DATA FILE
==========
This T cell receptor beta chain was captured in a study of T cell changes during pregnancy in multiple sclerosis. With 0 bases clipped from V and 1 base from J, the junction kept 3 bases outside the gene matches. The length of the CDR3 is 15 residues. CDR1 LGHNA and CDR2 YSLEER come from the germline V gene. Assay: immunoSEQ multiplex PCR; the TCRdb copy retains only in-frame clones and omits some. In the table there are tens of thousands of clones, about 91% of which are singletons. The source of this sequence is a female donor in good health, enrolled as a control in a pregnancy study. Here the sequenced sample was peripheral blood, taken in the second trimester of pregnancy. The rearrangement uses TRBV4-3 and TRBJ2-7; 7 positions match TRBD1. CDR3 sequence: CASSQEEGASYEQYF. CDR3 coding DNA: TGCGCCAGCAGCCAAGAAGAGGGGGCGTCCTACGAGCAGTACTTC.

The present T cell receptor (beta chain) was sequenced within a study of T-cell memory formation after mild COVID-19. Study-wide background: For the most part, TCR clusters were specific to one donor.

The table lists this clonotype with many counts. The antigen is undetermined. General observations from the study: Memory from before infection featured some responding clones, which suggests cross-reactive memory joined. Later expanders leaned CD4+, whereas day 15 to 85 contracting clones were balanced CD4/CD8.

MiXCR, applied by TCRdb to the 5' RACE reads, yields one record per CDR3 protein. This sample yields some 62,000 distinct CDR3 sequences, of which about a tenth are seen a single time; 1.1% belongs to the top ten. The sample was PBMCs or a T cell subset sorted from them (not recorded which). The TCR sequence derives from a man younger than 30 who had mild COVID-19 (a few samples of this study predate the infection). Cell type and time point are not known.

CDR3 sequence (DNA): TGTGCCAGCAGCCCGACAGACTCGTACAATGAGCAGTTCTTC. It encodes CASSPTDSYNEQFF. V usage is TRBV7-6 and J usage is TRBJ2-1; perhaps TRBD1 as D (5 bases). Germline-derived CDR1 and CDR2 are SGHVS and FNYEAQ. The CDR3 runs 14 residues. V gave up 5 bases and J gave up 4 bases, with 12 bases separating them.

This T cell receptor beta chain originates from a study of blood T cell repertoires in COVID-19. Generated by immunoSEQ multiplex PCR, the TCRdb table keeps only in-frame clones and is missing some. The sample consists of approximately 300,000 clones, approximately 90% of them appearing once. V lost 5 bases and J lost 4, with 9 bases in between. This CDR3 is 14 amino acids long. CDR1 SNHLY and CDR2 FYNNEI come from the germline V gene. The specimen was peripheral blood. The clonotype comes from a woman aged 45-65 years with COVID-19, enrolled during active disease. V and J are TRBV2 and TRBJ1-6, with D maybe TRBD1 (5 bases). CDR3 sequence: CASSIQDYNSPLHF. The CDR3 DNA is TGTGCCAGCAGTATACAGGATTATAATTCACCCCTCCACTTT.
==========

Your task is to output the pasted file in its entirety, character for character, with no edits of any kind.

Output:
This T cell receptor beta chain was captured in a study of T cell changes during pregnancy in multiple sclerosis. With 0 bases clipped from V and 1 base from J, the junction kept 3 bases outside the gene matches. The length of the CDR3 is 15 residues. CDR1 LGHNA and CDR2 YSLEER come from the germline V gene. Assay: immunoSEQ multiplex PCR; the TCRdb copy retains only in-frame clones and omits some. In the table there are tens of thousands of clones, about 91% of which are singletons. The source of this sequence is a female donor in good health, enrolled as a control in a pregnancy study. Here the sequenced sample was peripheral blood, taken in the second trimester of pregnancy. The rearrangement uses TRBV4-3 and TRBJ2-7; 7 positions match TRBD1. CDR3 sequence: CASSQEEGASYEQYF. CDR3 coding DNA: TGCGCCAGCAGCCAAGAAGAGGGGGCGTCCTACGAGCAGTACTTC.

The present T cell receptor (beta chain) was sequenced within a study of T-cell memory formation after mild COVID-19. Study-wide background: For the most part, TCR clusters were specific to one donor.

The table lists this clonotype with many counts. The antigen is undetermined. General observations from the study: Memory from before infection featured some responding clones, which suggests cross-reactive memory joined. Later expanders leaned CD4+, whereas day 15 to 85 contracting clones were balanced CD4/CD8.

MiXCR, applied by TCRdb to the 5' RACE reads, yields one record per CDR3 protein. This sample yields some 62,000 distinct CDR3 sequences, of which about a tenth are seen a single time; 1.1% belongs to the top ten. The sample was PBMCs or a T cell subset sorted from them (not recorded which). The TCR sequence derives from a man younger than 30 who had mild COVID-19 (a few samples of this study predate the infection). Cell type and time point are not known.

CDR3 sequence (DNA): TGTGCCAGCAGCCCGACAGACTCGTACAATGAGCAGTTCTTC. It encodes CASSPTDSYNEQFF. V usage is TRBV7-6 and J usage is TRBJ2-1; perhaps TRBD1 as D (5 bases). Germline-derived CDR1 and CDR2 are SGHVS and FNYEAQ. The CDR3 runs 14 residues. V gave up 5 bases and J gave up 4 bases, with 12 bases separating them.

This T cell receptor beta chain originates from a study of blood T cell repertoires in COVID-19. Generated by immunoSEQ multiplex PCR, the TCRdb table keeps only in-frame clones and is missing some. The sample consists of approximately 300,000 clones, approximately 90% of them appearing once. V lost 5 bases and J lost 4, with 9 bases in between. This CDR3 is 14 amino acids long. CDR1 SNHLY and CDR2 FYNNEI come from the germline V gene. The specimen was peripheral blood. The clonotype comes from a woman aged 45-65 years with COVID-19, enrolled during active disease. V and J are TRBV2 and TRBJ1-6, with D maybe TRBD1 (5 bases). CDR3 sequence: CASSIQDYNSPLHF. The CDR3 DNA is TGTGCCAGCAGTATACAGGATTATAATTCACCCCTCCACTTT.